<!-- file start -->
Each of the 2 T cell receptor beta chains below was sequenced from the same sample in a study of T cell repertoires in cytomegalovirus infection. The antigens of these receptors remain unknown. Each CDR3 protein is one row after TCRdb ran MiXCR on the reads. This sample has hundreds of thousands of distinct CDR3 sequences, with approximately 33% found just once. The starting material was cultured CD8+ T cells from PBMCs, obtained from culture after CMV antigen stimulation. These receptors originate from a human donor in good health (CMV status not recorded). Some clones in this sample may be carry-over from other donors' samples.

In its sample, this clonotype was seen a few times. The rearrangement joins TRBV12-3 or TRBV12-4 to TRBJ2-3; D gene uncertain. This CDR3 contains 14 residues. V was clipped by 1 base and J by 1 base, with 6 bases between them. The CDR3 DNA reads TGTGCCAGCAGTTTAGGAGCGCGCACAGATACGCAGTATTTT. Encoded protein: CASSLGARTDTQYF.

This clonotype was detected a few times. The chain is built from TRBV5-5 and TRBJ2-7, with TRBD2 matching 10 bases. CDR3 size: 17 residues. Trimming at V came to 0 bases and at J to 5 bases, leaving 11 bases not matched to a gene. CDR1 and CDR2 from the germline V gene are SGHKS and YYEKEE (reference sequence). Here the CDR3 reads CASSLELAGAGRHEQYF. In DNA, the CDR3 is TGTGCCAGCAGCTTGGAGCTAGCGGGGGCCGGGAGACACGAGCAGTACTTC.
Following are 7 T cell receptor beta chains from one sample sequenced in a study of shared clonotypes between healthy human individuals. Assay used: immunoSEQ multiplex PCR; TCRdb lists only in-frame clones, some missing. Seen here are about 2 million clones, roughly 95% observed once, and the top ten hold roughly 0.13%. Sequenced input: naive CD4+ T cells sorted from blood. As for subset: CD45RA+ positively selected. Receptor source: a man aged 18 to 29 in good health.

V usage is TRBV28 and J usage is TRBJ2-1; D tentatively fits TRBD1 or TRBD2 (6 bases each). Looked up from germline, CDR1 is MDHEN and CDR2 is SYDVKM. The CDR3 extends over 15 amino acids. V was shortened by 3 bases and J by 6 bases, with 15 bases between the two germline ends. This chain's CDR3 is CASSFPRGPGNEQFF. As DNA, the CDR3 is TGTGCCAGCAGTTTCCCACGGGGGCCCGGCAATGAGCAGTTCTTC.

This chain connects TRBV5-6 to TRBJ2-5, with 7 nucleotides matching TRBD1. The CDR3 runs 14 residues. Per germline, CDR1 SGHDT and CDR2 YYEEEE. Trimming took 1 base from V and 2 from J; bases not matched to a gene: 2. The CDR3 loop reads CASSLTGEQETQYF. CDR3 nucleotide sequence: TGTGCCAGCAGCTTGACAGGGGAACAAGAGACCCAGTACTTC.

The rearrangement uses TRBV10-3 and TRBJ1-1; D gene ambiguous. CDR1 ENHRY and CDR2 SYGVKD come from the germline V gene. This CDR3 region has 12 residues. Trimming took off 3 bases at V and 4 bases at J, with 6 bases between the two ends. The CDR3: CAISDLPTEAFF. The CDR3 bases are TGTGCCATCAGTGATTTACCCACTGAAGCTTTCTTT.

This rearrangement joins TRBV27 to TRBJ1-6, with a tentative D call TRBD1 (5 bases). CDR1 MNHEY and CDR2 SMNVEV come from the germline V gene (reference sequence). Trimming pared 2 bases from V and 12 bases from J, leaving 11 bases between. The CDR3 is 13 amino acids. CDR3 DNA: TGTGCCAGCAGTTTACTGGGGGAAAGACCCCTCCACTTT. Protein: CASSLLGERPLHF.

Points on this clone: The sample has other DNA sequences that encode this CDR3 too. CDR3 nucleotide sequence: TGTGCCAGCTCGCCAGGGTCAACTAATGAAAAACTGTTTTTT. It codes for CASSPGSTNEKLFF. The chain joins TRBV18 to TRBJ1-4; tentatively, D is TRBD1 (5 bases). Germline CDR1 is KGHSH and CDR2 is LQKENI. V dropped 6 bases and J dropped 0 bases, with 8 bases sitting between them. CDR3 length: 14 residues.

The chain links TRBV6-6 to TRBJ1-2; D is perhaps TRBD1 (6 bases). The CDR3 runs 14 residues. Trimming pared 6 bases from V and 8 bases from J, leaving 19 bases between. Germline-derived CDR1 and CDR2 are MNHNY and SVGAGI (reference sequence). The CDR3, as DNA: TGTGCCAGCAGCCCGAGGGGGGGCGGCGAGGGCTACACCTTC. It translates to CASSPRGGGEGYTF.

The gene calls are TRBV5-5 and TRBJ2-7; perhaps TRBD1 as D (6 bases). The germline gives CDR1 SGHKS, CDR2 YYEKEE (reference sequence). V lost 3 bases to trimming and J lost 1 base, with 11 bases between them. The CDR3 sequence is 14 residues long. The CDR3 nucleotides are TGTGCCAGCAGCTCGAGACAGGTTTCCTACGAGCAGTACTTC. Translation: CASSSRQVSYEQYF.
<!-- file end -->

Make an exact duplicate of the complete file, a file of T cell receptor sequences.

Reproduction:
Each of the 2 T cell receptor beta chains below was sequenced from the same sample in a study of T cell repertoires in cytomegalovirus infection. The antigens of these receptors remain unknown. Each CDR3 protein is one row after TCRdb ran MiXCR on the reads. This sample has hundreds of thousands of distinct CDR3 sequences, with approximately 33% found just once. The starting material was cultured CD8+ T cells from PBMCs, obtained from culture after CMV antigen stimulation. These receptors originate from a human donor in good health (CMV status not recorded). Some clones in this sample may be carry-over from other donors' samples.

In its sample, this clonotype was seen a few times. The rearrangement joins TRBV12-3 or TRBV12-4 to TRBJ2-3; D gene uncertain. This CDR3 contains 14 residues. V was clipped by 1 base and J by 1 base, with 6 bases between them. The CDR3 DNA reads TGTGCCAGCAGTTTAGGAGCGCGCACAGATACGCAGTATTTT. Encoded protein: CASSLGARTDTQYF.

This clonotype was detected a few times. The chain is built from TRBV5-5 and TRBJ2-7, with TRBD2 matching 10 bases. CDR3 size: 17 residues. Trimming at V came to 0 bases and at J to 5 bases, leaving 11 bases not matched to a gene. CDR1 and CDR2 from the germline V gene are SGHKS and YYEKEE (reference sequence). Here the CDR3 reads CASSLELAGAGRHEQYF. In DNA, the CDR3 is TGTGCCAGCAGCTTGGAGCTAGCGGGGGCCGGGAGACACGAGCAGTACTTC.
Following are 7 T cell receptor beta chains from one sample sequenced in a study of shared clonotypes between healthy human individuals. Assay used: immunoSEQ multiplex PCR; TCRdb lists only in-frame clones, some missing. Seen here are about 2 million clones, roughly 95% observed once, and the top ten hold roughly 0.13%. Sequenced input: naive CD4+ T cells sorted from blood. As for subset: CD45RA+ positively selected. Receptor source: a man aged 18 to 29 in good health.

V usage is TRBV28 and J usage is TRBJ2-1; D tentatively fits TRBD1 or TRBD2 (6 bases each). Looked up from germline, CDR1 is MDHEN and CDR2 is SYDVKM. The CDR3 extends over 15 amino acids. V was shortened by 3 bases and J by 6 bases, with 15 bases between the two germline ends. This chain's CDR3 is CASSFPRGPGNEQFF. As DNA, the CDR3 is TGTGCCAGCAGTTTCCCACGGGGGCCCGGCAATGAGCAGTTCTTC.

This chain connects TRBV5-6 to TRBJ2-5, with 7 nucleotides matching TRBD1. The CDR3 runs 14 residues. Per germline, CDR1 SGHDT and CDR2 YYEEEE. Trimming took 1 base from V and 2 from J; bases not matched to a gene: 2. The CDR3 loop reads CASSLTGEQETQYF. CDR3 nucleotide sequence: TGTGCCAGCAGCTTGACAGGGGAACAAGAGACCCAGTACTTC.

The rearrangement uses TRBV10-3 and TRBJ1-1; D gene ambiguous. CDR1 ENHRY and CDR2 SYGVKD come from the germline V gene. This CDR3 region has 12 residues. Trimming took off 3 bases at V and 4 bases at J, with 6 bases between the two ends. The CDR3: CAISDLPTEAFF. The CDR3 bases are TGTGCCATCAGTGATTTACCCACTGAAGCTTTCTTT.

This rearrangement joins TRBV27 to TRBJ1-6, with a tentative D call TRBD1 (5 bases). CDR1 MNHEY and CDR2 SMNVEV come from the germline V gene (reference sequence). Trimming pared 2 bases from V and 12 bases from J, leaving 11 bases between. The CDR3 is 13 amino acids. CDR3 DNA: TGTGCCAGCAGTTTACTGGGGGAAAGACCCCTCCACTTT. Protein: CASSLLGERPLHF.

Points on this clone: The sample has other DNA sequences that encode this CDR3 too. CDR3 nucleotide sequence: TGTGCCAGCTCGCCAGGGTCAACTAATGAAAAACTGTTTTTT. It codes for CASSPGSTNEKLFF. The chain joins TRBV18 to TRBJ1-4; tentatively, D is TRBD1 (5 bases). Germline CDR1 is KGHSH and CDR2 is LQKENI. V dropped 6 bases and J dropped 0 bases, with 8 bases sitting between them. CDR3 length: 14 residues.

The chain links TRBV6-6 to TRBJ1-2; D is perhaps TRBD1 (6 bases). The CDR3 runs 14 residues. Trimming pared 6 bases from V and 8 bases from J, leaving 19 bases between. Germline-derived CDR1 and CDR2 are MNHNY and SVGAGI (reference sequence). The CDR3, as DNA: TGTGCCAGCAGCCCGAGGGGGGGCGGCGAGGGCTACACCTTC. It translates to CASSPRGGGEGYTF.

The gene calls are TRBV5-5 and TRBJ2-7; perhaps TRBD1 as D (6 bases). The germline gives CDR1 SGHKS, CDR2 YYEKEE (reference sequence). V lost 3 bases to trimming and J lost 1 base, with 11 bases between them. The CDR3 sequence is 14 residues long. The CDR3 nucleotides are TGTGCCAGCAGCTCGAGACAGGTTTCCTACGAGCAGTACTTC. Translation: CASSSRQVSYEQYF.